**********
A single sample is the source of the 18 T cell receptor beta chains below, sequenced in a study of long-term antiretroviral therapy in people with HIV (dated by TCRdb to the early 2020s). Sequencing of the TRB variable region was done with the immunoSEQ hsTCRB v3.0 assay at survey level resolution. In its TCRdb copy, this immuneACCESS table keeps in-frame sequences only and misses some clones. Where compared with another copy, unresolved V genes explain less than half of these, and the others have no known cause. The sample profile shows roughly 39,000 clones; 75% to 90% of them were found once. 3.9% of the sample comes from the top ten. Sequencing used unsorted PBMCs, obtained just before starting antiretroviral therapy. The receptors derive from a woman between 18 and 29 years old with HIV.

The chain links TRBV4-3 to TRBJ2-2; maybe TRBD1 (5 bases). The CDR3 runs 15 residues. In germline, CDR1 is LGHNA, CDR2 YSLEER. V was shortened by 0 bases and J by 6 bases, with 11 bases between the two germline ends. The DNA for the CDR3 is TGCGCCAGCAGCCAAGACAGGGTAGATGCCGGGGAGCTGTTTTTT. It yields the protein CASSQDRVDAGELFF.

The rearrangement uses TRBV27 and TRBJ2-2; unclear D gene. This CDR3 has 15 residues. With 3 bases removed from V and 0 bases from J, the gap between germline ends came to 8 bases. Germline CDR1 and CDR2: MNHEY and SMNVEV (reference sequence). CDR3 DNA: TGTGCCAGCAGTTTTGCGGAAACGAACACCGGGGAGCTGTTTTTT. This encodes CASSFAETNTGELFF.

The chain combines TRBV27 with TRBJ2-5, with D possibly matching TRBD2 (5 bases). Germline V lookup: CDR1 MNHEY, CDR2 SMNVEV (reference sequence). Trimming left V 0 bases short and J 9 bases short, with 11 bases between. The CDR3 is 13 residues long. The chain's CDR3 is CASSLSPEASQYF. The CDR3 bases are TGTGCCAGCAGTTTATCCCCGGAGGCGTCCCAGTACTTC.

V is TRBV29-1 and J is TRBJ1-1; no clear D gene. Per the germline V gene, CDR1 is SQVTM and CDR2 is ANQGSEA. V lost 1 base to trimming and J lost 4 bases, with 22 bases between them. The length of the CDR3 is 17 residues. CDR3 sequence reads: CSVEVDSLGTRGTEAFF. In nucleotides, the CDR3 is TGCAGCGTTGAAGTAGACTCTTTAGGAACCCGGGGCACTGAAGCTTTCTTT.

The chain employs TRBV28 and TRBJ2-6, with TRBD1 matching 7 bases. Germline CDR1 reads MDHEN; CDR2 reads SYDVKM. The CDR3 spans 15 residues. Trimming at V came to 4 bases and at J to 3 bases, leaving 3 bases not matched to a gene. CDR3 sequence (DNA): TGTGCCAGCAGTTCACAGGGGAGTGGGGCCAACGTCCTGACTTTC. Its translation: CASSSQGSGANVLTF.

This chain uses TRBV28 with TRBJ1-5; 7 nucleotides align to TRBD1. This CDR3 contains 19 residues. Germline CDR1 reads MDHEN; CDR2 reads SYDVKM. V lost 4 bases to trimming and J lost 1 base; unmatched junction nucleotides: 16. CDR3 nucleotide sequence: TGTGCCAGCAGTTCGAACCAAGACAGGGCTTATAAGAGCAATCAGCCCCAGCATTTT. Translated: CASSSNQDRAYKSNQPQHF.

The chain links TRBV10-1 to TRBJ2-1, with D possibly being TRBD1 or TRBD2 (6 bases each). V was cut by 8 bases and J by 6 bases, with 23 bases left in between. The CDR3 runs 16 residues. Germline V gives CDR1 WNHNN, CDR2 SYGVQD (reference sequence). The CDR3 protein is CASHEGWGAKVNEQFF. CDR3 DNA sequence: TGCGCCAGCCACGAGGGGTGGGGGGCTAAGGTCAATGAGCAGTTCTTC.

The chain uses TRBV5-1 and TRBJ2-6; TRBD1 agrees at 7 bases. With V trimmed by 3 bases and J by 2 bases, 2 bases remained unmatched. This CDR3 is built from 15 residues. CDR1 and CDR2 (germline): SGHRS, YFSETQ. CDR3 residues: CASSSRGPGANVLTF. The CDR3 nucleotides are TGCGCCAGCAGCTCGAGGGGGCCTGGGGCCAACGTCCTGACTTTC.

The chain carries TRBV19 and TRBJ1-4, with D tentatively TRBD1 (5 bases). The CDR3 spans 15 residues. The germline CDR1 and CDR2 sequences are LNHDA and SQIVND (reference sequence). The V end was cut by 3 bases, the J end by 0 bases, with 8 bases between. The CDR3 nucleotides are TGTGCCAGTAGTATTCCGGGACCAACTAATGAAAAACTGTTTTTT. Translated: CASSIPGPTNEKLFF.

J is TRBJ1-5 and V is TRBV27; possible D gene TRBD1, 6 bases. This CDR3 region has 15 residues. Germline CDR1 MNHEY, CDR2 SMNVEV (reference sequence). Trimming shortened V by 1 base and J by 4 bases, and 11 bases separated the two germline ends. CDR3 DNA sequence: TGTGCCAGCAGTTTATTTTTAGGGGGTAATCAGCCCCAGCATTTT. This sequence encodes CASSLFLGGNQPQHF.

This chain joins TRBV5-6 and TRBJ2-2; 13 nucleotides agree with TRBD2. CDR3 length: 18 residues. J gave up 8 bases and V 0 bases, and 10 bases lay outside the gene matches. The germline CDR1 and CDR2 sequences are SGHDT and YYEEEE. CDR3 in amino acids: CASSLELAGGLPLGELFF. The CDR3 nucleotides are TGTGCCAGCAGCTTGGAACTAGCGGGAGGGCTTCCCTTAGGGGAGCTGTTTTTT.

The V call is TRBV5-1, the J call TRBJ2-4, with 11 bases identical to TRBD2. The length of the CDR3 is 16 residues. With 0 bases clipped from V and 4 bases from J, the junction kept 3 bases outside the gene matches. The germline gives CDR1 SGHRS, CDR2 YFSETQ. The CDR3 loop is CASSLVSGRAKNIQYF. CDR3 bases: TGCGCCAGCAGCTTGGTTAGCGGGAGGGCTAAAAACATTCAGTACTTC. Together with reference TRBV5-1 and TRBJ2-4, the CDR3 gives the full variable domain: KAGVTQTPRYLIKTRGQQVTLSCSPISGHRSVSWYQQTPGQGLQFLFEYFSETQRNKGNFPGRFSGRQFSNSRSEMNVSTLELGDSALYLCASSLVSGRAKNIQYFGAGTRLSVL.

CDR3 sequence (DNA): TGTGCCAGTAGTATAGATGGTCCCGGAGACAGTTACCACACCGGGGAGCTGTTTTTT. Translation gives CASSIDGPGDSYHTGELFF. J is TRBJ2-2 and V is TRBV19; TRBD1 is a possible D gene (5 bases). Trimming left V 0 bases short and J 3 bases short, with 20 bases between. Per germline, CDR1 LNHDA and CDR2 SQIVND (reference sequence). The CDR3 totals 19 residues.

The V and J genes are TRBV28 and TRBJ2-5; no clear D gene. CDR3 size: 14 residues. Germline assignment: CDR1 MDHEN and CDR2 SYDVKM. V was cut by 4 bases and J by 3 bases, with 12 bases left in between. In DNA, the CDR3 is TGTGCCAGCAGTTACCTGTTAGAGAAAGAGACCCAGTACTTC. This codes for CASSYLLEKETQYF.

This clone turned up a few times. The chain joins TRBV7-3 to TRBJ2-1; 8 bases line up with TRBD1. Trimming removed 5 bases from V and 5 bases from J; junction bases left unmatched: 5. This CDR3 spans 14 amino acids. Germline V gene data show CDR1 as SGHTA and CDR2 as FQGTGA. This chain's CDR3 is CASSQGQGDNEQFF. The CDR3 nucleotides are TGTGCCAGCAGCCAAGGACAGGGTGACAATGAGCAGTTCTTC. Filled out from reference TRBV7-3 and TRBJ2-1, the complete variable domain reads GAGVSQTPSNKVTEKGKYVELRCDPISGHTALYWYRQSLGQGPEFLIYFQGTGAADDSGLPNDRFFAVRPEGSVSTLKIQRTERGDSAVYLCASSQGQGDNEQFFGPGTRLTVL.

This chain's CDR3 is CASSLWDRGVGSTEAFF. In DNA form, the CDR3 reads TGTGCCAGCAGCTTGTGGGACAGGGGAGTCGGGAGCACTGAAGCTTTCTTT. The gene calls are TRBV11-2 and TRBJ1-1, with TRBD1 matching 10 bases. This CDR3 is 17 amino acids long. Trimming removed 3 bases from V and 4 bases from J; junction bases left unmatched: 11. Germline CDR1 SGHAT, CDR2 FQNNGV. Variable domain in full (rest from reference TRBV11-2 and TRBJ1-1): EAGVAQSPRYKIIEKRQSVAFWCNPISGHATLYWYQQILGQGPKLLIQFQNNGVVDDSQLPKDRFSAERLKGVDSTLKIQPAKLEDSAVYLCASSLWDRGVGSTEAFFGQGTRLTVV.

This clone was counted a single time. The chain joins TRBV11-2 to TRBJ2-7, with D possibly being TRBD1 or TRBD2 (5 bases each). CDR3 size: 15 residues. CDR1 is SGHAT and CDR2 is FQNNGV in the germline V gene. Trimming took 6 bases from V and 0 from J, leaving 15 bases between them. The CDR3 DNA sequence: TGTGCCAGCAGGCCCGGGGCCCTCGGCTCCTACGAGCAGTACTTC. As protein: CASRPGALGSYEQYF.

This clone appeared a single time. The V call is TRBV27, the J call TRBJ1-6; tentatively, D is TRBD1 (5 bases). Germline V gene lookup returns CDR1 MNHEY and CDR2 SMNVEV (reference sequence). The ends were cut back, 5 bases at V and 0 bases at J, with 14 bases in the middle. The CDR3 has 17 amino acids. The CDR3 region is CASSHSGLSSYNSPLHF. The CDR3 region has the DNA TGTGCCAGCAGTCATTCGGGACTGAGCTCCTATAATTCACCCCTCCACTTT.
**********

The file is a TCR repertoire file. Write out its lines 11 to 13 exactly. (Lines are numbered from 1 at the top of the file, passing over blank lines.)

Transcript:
J is TRBJ1-5 and V is TRBV27; possible D gene TRBD1, 6 bases. This CDR3 region has 15 residues. Germline CDR1 MNHEY, CDR2 SMNVEV (reference sequence). Trimming shortened V by 1 base and J by 4 bases, and 11 bases separated the two germline ends. CDR3 DNA sequence: TGTGCCAGCAGTTTATTTTTAGGGGGTAATCAGCCCCAGCATTTT. This sequence encodes CASSLFLGGNQPQHF.

This chain joins TRBV5-6 and TRBJ2-2; 13 nucleotides agree with TRBD2. CDR3 length: 18 residues. J gave up 8 bases and V 0 bases, and 10 bases lay outside the gene matches. The germline CDR1 and CDR2 sequences are SGHDT and YYEEEE. CDR3 in amino acids: CASSLELAGGLPLGELFF. The CDR3 nucleotides are TGTGCCAGCAGCTTGGAACTAGCGGGAGGGCTTCCCTTAGGGGAGCTGTTTTTT.

The V call is TRBV5-1, the J call TRBJ2-4, with 11 bases identical to TRBD2. The length of the CDR3 is 16 residues. With 0 bases clipped from V and 4 bases from J, the junction kept 3 bases outside the gene matches. The germline gives CDR1 SGHRS, CDR2 YFSETQ. The CDR3 loop is CASSLVSGRAKNIQYF. CDR3 bases: TGCGCCAGCAGCTTGGTTAGCGGGAGGGCTAAAAACATTCAGTACTTC. Together with reference TRBV5-1 and TRBJ2-4, the CDR3 gives the full variable domain: KAGVTQTPRYLIKTRGQQVTLSCSPISGHRSVSWYQQTPGQGLQFLFEYFSETQRNKGNFPGRFSGRQFSNSRSEMNVSTLELGDSALYLCASSLVSGRAKNIQYFGAGTRLSVL.